More targeted Medicare claims reviews coming, former agency examiner says

More targeted Medicare claims reviews coming, former agency examiner says
More targeted Medicare claims reviews coming, former agency examiner says

ST. LOUIS — An evolving Medicare integrity program and improved data analytics will put providers on the receiving end of more targeted claims reviews, one industry expert warned on Tuesday.

That increased scrutiny means providers would be wise to beef up their documentation and ensure they're responding to additional development requests with timely, sufficient document packets, according to Jaclyn Warshauer, PT, national clinical director for Aegis Therapies. She spoke Tuesday during the American College of Health Care Administrators' annual convocation in St. Louis.

Prior to joining Aegis, Warshauer worked for Medicare as a medical reviewer.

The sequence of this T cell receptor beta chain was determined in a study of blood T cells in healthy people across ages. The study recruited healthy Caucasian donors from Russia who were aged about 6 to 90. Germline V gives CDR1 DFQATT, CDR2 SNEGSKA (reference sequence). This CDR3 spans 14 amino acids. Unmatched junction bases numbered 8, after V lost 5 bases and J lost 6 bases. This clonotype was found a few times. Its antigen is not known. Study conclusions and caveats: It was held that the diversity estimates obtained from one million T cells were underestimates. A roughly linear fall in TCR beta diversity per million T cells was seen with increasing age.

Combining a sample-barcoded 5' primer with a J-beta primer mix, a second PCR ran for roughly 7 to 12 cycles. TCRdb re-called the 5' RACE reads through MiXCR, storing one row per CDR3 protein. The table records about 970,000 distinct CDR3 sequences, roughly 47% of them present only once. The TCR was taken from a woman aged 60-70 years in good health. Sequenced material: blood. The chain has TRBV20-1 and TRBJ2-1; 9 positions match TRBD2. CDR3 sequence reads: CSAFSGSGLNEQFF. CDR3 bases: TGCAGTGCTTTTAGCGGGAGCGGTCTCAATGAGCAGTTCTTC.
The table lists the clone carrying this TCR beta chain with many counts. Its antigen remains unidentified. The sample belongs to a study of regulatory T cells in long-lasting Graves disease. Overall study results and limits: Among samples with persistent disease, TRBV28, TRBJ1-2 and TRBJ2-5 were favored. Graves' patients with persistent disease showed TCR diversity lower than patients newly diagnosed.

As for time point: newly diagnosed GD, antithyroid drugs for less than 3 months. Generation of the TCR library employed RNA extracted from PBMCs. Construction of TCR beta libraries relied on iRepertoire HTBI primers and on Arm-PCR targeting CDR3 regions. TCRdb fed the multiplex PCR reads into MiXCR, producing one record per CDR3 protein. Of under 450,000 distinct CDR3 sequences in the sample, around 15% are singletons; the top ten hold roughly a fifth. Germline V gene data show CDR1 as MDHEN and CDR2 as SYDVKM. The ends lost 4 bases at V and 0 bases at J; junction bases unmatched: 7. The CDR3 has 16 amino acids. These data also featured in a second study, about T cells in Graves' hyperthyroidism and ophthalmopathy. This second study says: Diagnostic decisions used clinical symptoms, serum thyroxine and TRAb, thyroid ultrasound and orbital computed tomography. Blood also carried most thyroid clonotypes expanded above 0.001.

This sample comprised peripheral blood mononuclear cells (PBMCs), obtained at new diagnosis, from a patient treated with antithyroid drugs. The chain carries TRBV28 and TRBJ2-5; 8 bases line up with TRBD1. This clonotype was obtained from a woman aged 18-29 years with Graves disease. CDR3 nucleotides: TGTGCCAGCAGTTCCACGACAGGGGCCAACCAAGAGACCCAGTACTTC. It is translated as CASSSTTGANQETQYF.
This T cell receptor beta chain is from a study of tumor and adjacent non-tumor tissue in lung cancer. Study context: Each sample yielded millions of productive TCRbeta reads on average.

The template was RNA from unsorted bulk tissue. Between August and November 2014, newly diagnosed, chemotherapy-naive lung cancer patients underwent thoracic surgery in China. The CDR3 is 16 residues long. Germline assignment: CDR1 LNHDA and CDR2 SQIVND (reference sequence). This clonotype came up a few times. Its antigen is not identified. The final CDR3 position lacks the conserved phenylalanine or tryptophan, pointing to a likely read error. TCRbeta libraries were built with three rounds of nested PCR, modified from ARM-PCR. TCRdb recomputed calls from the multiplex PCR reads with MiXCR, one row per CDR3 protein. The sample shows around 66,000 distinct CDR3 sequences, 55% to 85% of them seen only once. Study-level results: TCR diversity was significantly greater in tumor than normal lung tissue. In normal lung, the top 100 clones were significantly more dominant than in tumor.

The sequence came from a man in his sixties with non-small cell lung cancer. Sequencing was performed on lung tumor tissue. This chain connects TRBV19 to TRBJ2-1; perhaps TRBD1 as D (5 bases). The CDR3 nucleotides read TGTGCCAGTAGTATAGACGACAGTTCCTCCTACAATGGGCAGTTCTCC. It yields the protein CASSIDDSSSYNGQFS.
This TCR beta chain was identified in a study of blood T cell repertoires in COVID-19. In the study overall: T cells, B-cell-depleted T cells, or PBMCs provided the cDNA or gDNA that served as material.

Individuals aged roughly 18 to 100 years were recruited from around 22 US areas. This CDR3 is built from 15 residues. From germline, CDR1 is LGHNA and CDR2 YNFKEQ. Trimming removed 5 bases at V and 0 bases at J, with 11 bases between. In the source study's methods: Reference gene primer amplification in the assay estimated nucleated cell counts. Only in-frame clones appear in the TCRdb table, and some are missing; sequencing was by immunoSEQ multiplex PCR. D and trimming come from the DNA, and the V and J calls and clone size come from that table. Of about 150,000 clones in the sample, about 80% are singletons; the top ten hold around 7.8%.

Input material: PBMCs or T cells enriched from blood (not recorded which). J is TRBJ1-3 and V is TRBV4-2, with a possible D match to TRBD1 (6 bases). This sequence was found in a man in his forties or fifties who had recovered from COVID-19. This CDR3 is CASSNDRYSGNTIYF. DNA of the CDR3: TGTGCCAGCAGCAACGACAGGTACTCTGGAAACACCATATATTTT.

“Over the years, documentation requirements keep going up and up, what used to be OK for documentation 10, 15, 20 years ago is not sufficing anymore,” Warshauer said. “You have to write smarter. I want smart documentation. That's really key.”

For providers who receive an ADR, Warshauer stressed that while the request isn't a denial, following the submission process is crucial to avoiding a denial down the line. The four keys to compiling a successful ADR packet are making sure it's complete, legible and timely, and follows a logical order, she said.

“The bottom line is do it right the first time,” Warshauer said. “Make sure it's orderly.”

Warshauer also advised having a “key person” to coordinate putting ADR packets together, to “put pressure on everybody to make sure they meet that deadline,” and to keep an exact copy of the packet on file in the event that a dispute arises.

For providers who still get a denial despite their ADR packet, Warshauer suggests working to fully understand why the denial happened and what exactly they're appealing, and proceeding with the appeals process despite the typically dismal results from the redetermination and reconsideration stages.

“Is it worth going to the [administrative law judge] level? Yes.” Warshauer said. “The bottom line is you have a much better shot at the ALJ level.”

ACHCA's 51st Annual Convocation and Exposition concludes Wednesday.